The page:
The 32nd Annual Okie-Tex Star Party is September 12 – 20, 2015.

by Dean Johnson

Go to for more information.

Last September five of us from the Rochester Astronomy Club traveled to the Okie-Tex Star Party, one of the biggest in the nation and we did
it in style. Club President Randy Hemann lined up a very nice RV that his neighbor generously donated for a small fee and Vice President “Capt. Kirk” Severson, Jerome
Taubel, Barbara “Ellenvega” Hanning and myself loaded up the RV and Randy’s telescope trailer and hit the road from Randy and Lynne’s house on the north side of Rochester.

The RV made Randy’s trailer look small, but that was a good thing because we needed nearly every inch of space for our camping and astronomy gear. After a wild start
that included sheltering under an overpass somewhere near Austin, MN, in a thunderstorm’s downpour, we headed out again between two thunderstorm systems highlighted by
a fast disappearing sunset. Switching drivers we traveled all night long and got to Boise (pronounced “Boy’s”) City, Oklahoma, and Randy
guided us to Camp Billy Joe where the Okie-Tex Star Party is held every year. (‘Guided’ is a very good word to describe how the RV traveled down the road. Capt. Kirk
said, “You don’t drive the RV, you merely guide it.”)

Randy pulled over and we all got off the bus, doing the tourist thing and snapping pictures. The Capulain volcano off in the distant New Mexico rose faint from the western
horizon. Pulling into Camp Billy Joe, we chose a spot on the flat near the north boundary and pulled into an unoccupied triangle of the site next to a very nice older gentleman
named Jim Phillips. He watched us pull in and after we dropped Randy’s trailer in our viewing area and saw the rest of our neighbors strongly suggest we park the RV by the
barbed wire fence on the edge of the site. After that, Jim watched us as we threw out and set up tent after tent, scope after scope and binoculars galore. He said it
reminded him of watching the clowns at the circus pile out of the Volkswagen car with all their stuff. But in an incredibly short time, we were all set up. He told us
admiringly “All of you work very well together.” It was an unspoken theme at first, but proved it time and again as the week went on.

Luck, also, played its part. Camp Billy Joe is a box canyon with its open end to the north where we sat up. It was the area farthest from the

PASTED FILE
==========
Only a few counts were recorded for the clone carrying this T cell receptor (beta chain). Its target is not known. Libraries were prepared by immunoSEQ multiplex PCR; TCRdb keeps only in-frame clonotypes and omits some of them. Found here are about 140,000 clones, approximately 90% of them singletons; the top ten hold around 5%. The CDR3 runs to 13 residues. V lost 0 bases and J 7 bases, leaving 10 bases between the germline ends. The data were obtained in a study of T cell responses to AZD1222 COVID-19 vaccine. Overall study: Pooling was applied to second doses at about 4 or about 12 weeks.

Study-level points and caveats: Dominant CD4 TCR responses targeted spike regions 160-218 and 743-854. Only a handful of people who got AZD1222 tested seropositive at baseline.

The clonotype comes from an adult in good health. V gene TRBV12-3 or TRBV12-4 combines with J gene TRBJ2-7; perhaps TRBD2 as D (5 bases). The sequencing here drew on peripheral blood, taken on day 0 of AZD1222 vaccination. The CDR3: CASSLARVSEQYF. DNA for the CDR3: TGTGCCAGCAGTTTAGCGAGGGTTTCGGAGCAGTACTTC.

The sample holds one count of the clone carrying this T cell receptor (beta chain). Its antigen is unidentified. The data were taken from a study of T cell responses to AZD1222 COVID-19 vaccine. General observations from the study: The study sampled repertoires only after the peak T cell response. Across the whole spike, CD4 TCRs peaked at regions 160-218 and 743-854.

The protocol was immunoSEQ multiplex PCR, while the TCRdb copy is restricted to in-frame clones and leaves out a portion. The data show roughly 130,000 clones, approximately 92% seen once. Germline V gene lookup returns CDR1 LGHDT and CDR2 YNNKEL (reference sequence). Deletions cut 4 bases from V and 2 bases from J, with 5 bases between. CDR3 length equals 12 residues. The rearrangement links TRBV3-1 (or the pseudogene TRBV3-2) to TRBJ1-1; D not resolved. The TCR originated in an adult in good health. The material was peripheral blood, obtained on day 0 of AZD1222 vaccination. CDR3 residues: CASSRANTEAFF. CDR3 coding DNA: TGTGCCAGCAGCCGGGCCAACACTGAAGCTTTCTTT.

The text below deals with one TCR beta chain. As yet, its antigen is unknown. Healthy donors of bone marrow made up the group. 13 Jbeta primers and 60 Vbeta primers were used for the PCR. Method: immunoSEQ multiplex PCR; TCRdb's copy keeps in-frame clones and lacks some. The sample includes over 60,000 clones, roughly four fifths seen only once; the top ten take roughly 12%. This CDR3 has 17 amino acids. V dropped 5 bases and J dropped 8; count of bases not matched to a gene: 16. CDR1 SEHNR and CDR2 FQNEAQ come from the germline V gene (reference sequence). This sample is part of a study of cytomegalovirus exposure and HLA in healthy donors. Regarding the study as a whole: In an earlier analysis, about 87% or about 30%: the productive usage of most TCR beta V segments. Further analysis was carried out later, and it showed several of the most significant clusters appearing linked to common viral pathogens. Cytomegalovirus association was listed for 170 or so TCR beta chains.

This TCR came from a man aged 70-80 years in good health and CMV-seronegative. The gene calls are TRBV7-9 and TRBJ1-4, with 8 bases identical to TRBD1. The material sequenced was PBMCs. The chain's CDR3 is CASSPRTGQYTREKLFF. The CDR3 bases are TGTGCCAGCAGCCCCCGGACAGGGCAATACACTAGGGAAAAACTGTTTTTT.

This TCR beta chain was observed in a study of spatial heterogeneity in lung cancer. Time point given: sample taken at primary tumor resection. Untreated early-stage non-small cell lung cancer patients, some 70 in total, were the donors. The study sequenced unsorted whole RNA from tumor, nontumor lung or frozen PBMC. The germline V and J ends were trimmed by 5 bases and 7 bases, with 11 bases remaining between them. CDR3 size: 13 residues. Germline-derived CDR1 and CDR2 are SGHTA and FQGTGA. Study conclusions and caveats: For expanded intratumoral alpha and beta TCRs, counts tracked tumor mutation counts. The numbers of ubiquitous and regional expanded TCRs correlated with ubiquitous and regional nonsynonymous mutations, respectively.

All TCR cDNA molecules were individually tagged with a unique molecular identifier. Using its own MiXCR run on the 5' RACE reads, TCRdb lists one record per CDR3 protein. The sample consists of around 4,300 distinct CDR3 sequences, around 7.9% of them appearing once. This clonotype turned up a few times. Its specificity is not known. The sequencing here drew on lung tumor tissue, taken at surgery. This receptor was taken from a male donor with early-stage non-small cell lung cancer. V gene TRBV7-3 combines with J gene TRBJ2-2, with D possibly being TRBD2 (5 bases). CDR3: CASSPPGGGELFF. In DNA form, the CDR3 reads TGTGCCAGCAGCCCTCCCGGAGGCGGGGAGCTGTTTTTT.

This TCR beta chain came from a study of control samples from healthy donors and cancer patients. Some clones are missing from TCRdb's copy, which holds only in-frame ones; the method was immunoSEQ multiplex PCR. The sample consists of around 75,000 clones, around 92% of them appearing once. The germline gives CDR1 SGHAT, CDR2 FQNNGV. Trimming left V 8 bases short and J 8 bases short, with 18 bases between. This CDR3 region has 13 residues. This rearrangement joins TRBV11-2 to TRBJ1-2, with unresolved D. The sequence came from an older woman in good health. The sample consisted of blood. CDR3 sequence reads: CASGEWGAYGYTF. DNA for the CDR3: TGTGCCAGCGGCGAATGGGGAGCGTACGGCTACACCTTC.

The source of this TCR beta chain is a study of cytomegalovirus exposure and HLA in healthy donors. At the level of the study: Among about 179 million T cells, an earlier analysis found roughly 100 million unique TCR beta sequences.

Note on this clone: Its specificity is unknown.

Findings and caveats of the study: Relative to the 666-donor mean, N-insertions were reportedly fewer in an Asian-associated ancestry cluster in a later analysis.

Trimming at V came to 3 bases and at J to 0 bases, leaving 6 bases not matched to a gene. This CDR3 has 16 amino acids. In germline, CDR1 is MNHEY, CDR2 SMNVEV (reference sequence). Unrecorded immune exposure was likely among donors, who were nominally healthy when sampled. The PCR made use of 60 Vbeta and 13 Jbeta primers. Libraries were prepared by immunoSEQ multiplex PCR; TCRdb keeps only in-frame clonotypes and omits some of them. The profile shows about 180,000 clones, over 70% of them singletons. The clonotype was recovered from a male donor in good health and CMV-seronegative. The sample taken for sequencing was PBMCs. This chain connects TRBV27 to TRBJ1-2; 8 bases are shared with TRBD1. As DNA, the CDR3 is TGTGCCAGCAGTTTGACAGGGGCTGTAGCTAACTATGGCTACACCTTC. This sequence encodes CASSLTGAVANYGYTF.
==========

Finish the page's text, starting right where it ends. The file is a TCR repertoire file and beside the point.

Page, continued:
chow-hall and the tents where the talks and dining areas were, but it gave us the most sky, which was of course why we were there. To the
northwest, north and northeast we had far horizons to the east and west, not bad, but to the southeast, south and southwest, the canyon blocked
that last tantalizing bit of southern horizon that we had speculated on for much of the way down. I would estimate that it blocked the last ten
degrees of sky that we cannot see from Minnesota.

We sat on the edge of acres consisting of amateur astronomers. There were more campers, scopes, binoculars and observers than I had EVER seen before! We had
wondered if Randy’s 30″ scope would be the biggest. His EVO was the fifth one present. They were all nothing compared to Dave Tostefson’s 32″ scope. Dave is a
member of the Minnesota Astronomical Society who made up the biggest contingent from our state, consisting of ten members. Then there were us five from the
RAC and a couple of free agents from around Mankato.

I made the first of many solar observations that afternoon thru my little Vixen 95mm scope and Capt. Kirk’s 80mm Lundt. I saw and drew a ‘hedgerow’ solar prominence for
the first time. Then we registered, had our first meal from Jody’s catering, and looked at the vendors’ wares. After that we settled in forour first evenings session. Sunday
night and Monday were both to be only ‘half nights’, Sunday lasting until 1 a.m. and Monday’s starting at dusk and lasting until 1 a.m. You could tell by the energy on the field
that most people did Sunday night, but on Monday’s session, the RAC was one of the few getting in some really good telescope time. We had set up in a semi-circle around
Randy’s big scope and traded information, questions and targets all night long. This was to be our M.O. for every single night, earning Jim’s increasing admiration. We did
indeed work well together . Highlights for the first two nights included crepuscular rays at sunset on Sunday night, carbon stars and Randy drawing in the Eagle nebula.
Mars and Saturn were, also, highlights in the Scorpio Sagittarius area.


LOGO at headline, no text

pictured: Kirk Severson, Jerome Taubel, Randy Hemann, Dean Johnson, and Barbara Hanning